Pope has stated intentions to port the game to the iPad, and is considering a port to the PlayStation Vita though noted that with the handheld, there are several challenges related to the game's user interface that may have to be revamped.[7] The Vita version was formally announced at the 2014 Gamescom convention in August 2014.[8]

Reception[edit]

Reception
Aggregate scores
AggregatorScore
GameRankings81.95%[9]
Metacritic85/100[10]
Review scores
PublicationScore
Edge9/10[11]
Eurogamer9/10[12]
GameSpot8/10[13]
IGN8.7/10[14]
PC Gamer UK87/100[15]
Polygon8.0/10[16]
Awards
PublicationAward
BAFTABest Strategy & Simulation

Papers, Please has been praised for the sense of immersion provided by the game mechanics, and the intense emotional reaction.[17] CBC News' Jonathan Ore called Papers, Please a "nerve-racking sleuthing game with relentless pacing and dozens of compelling characters – all from a desk job".[18] Simon Parkin writing for The New Yorker blog declared Papers, Please the top video game of 2013. He wrote: "Grim yet affecting, it’s a game that may change your attitude the next time you’re in line at the airport."[19]

Some critics however reacted against the paperwork gameplay. Stephanie Bendixsen from the ABC's game review show Good Game found the game "tedious", commenting "while I found the issues that arose from the decisions you are forced to make quite interesting, I was just so bored that I just struggled to go from one day to the next. I was torn between wanting to find out more, and just wanting it all to stop."[20]

Papers, Please won both the Seumas McNally Grand Prize, "Excellence in Narrative", and "Excellence in Design" awards at the 2014 Independent Games Festival Awards and nominated for the Nuovo Award.[21][22] The title also won the "Innovation Award" and "Best Downloadable Game" at the 2014 Game Developers Choice Awards.[23] The game won "Best Simulation Game" and nominated in the categories of "Best Game", "Game Design", and "Game Innovation" at the 2014 BAFTA Video Games Awards.[24][25] As of March 2014, at the time of the BAFTA awards, Pope stated that the game has sold 500,000 copies.[4]

References[edit]

  1. ^ a b Costantini, Cristina (May 8, 2013). "New 'Papers Please' Video Game May Surprise You". Retrieved July 23, 2013. 
  2. ^ a b "Games created by Lucas Pope". Lucas Pope. Retrieved July 23, 2013. 
  3. ^ a b c Gwaltney, Javy (April 14, 2013). "Glory To Arstotzka: Papers, Please And An Interview With Its Creator". Retrieved July 23, 2013. 
  4. ^ a b c Lee, Dave (March 12, 2014). "Papers, Please: The 'boring' game that became a smash hit". BBC. Retrieved March 13, 2014.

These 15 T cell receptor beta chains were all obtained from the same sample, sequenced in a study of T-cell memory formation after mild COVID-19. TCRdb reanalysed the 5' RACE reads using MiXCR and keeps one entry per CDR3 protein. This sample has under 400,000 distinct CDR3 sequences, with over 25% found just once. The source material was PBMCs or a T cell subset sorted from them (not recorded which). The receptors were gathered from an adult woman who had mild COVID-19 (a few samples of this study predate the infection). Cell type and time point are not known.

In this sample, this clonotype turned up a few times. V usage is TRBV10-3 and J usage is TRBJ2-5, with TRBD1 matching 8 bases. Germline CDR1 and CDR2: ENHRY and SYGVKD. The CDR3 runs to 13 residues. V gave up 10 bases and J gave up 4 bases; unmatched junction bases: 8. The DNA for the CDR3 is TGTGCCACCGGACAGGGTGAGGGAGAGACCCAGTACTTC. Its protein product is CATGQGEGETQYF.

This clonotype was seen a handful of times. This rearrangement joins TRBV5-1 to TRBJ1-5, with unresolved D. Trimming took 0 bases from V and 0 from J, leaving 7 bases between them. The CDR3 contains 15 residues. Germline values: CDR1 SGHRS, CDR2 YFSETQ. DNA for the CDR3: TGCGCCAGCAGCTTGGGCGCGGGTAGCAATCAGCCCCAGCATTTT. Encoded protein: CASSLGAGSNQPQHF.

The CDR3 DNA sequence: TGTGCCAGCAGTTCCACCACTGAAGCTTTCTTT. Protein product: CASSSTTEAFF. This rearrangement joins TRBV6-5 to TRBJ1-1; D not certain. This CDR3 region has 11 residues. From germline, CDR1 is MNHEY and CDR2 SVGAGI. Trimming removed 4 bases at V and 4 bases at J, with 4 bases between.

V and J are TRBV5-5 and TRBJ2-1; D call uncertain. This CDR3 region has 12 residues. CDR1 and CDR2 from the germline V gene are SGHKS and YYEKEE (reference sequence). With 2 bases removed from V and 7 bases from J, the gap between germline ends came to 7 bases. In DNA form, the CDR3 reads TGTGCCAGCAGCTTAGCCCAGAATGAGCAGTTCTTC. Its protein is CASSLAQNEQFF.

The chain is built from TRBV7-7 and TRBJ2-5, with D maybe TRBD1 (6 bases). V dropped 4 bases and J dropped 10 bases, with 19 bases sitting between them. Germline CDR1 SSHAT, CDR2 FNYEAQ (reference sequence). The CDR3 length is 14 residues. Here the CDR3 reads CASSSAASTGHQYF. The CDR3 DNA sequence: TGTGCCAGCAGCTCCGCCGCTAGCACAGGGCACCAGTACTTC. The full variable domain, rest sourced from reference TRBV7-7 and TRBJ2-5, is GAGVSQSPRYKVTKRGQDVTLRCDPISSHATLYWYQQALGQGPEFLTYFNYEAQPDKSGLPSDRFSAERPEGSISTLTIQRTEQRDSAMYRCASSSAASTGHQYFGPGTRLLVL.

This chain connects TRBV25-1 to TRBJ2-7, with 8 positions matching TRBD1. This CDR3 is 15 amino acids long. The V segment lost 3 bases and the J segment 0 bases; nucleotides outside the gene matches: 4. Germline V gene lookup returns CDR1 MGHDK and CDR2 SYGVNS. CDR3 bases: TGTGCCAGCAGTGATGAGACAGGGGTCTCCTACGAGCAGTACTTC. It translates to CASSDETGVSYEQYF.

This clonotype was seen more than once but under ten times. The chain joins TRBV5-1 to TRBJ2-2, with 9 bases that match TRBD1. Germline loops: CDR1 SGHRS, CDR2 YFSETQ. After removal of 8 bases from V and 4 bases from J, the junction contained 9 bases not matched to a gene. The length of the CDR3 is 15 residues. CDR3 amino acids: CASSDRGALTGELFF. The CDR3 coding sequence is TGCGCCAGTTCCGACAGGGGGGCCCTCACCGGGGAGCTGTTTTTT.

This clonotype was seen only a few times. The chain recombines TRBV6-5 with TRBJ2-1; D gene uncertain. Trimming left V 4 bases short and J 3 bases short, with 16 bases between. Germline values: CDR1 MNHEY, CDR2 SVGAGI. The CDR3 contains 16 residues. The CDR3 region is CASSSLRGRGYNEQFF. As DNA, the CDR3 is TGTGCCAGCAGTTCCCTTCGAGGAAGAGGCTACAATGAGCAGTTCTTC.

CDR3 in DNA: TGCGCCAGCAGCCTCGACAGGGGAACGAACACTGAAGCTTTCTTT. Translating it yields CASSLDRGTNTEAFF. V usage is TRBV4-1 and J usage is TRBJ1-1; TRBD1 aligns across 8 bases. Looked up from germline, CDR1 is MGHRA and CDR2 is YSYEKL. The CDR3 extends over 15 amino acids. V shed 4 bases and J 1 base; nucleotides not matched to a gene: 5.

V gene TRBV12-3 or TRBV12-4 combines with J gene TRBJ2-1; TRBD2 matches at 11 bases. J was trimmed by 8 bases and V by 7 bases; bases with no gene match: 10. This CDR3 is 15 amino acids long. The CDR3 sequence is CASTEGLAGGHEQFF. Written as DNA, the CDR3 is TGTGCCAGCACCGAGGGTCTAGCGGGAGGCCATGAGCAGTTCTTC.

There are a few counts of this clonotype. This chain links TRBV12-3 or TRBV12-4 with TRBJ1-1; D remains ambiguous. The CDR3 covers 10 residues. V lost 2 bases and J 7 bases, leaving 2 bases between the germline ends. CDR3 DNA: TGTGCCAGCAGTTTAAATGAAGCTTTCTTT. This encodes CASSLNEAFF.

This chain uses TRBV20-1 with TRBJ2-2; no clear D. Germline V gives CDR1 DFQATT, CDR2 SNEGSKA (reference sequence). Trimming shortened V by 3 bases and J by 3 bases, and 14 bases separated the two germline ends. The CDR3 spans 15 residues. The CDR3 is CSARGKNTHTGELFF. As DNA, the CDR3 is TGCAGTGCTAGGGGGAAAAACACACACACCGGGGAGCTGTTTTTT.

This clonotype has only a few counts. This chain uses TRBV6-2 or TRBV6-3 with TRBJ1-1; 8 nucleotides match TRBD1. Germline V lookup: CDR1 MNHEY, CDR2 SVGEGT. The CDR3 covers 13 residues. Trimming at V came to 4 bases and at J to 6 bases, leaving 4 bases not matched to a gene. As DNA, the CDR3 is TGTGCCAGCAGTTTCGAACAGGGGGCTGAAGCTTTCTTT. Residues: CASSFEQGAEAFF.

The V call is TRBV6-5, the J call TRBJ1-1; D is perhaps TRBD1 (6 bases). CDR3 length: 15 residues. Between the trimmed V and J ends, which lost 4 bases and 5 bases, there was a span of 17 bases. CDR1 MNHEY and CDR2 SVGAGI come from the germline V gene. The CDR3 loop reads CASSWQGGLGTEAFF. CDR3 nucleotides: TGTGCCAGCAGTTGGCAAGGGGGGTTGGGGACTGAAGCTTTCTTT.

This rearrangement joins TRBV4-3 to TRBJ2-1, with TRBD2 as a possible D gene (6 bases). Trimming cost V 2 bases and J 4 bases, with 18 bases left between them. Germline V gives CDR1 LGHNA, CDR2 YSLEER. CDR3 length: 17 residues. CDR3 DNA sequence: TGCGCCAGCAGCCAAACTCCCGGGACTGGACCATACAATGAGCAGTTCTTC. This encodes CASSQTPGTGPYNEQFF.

5. ^ a b "Papers, Please [Greenlight]". November 14, 2012. Retrieved July 23, 2013. 
  6. ^ Sarkar, Samat (May 1, 2013). "Papers, Please and two other games added to Steam Greenlight". Retrieved July 23, 2014. 
  7. ^ Cook, Dave (February 24, 2014). "Papers, Please creator wants to do PS Vita version". VG247. Retrieved February 24, 2014. 
  8. ^ Matulef, Jeffrey (August 12, 2014). "Papers, Please is emmigrating to Vita". Retrieved August 20, 2014. 
  9. ^ "Papers, Please for PC". GameRankings. Retrieved December 4, 2013. 
  10. ^ "Papers, Please". Metacritic. CBS Interactive. Retrieved December 4, 2013. 
  11. ^ "Papers, Please review". Edge (magazine). Future plc. August 21, 2013. Retrieved December 31, 2013. 
  12. ^ Whitehead, Dan (August 9, 2013). "Papers, Please review". Eurogamer. Gamer Network. Retrieved August 9, 2013. 
  13. ^ Peele, Britton (August 13, 2013). "Papers, Please Review". Gamespot. CBS Interactive. Retrieved August 15, 2013. 
  14. ^ Corbett, Richard (August 12, 2013). "Papers, Please Review: Stamp of Quality". IGN. Ziff Davis. Retrieved August 15, 2013. 
  15. ^ Lahti, Evan (August 9, 2013). "Papers, Please review". PC Gamer. Future plc. Retrieved August 9, 2013. 
  16. ^ McElroy, Justin (August 9, 2013). "Papers, Please Review: Mundane tyranny". Polygon. Vox Media. Retrieved August 9, 2013. 
  17. ^ Sam Machkovech. "Papers, Please Review: Paper trail of tears". Ars Technica. Condé Nast Digital. Retrieved 15 August 2013. 
  18. ^ Ore, Jonathan (August 15, 2013). "Papers, Please is a nerve-racking game about a desk job". CBC News. CBC. Retrieved August 16, 2013. 
  19. ^ Simon Parkin. "The Best Video Games of 2013". The New Yorker. Condé Nast Digital. Retrieved 19 December 2013. 
  20. ^ "Papers, Please (review)". Good Game. ABC. September 17, 2013. Retrieved 31 December 2013. 
  21. ^ "Papers, Please takes the grand prize at 16th annual IGF Awards". Gamasutra. 19 March 2014. Retrieved 19 March 2014. 
  22. ^ "2014 Independent Games Festival announces Main Competition finalists". Gamasutra. 2014-01-07. Retrieved 2014-01-07. 
  23. ^ "The Last Of Us wins top honors at Game Developers Choice Awards". Gamasutra. 2014-03-19. Retrieved 2014-03-19. 
  24. ^ "BAFTA Video Game Awards - Nominations". BAFTA. 12 February 2014. Retrieved 12 February 2014. 
  25. ^ Lee, Dave (March 12, 2014). "Bafta games: The Last of Us clears up at awards". BBC. Retrieved March 12, 2014. 

External links[edit]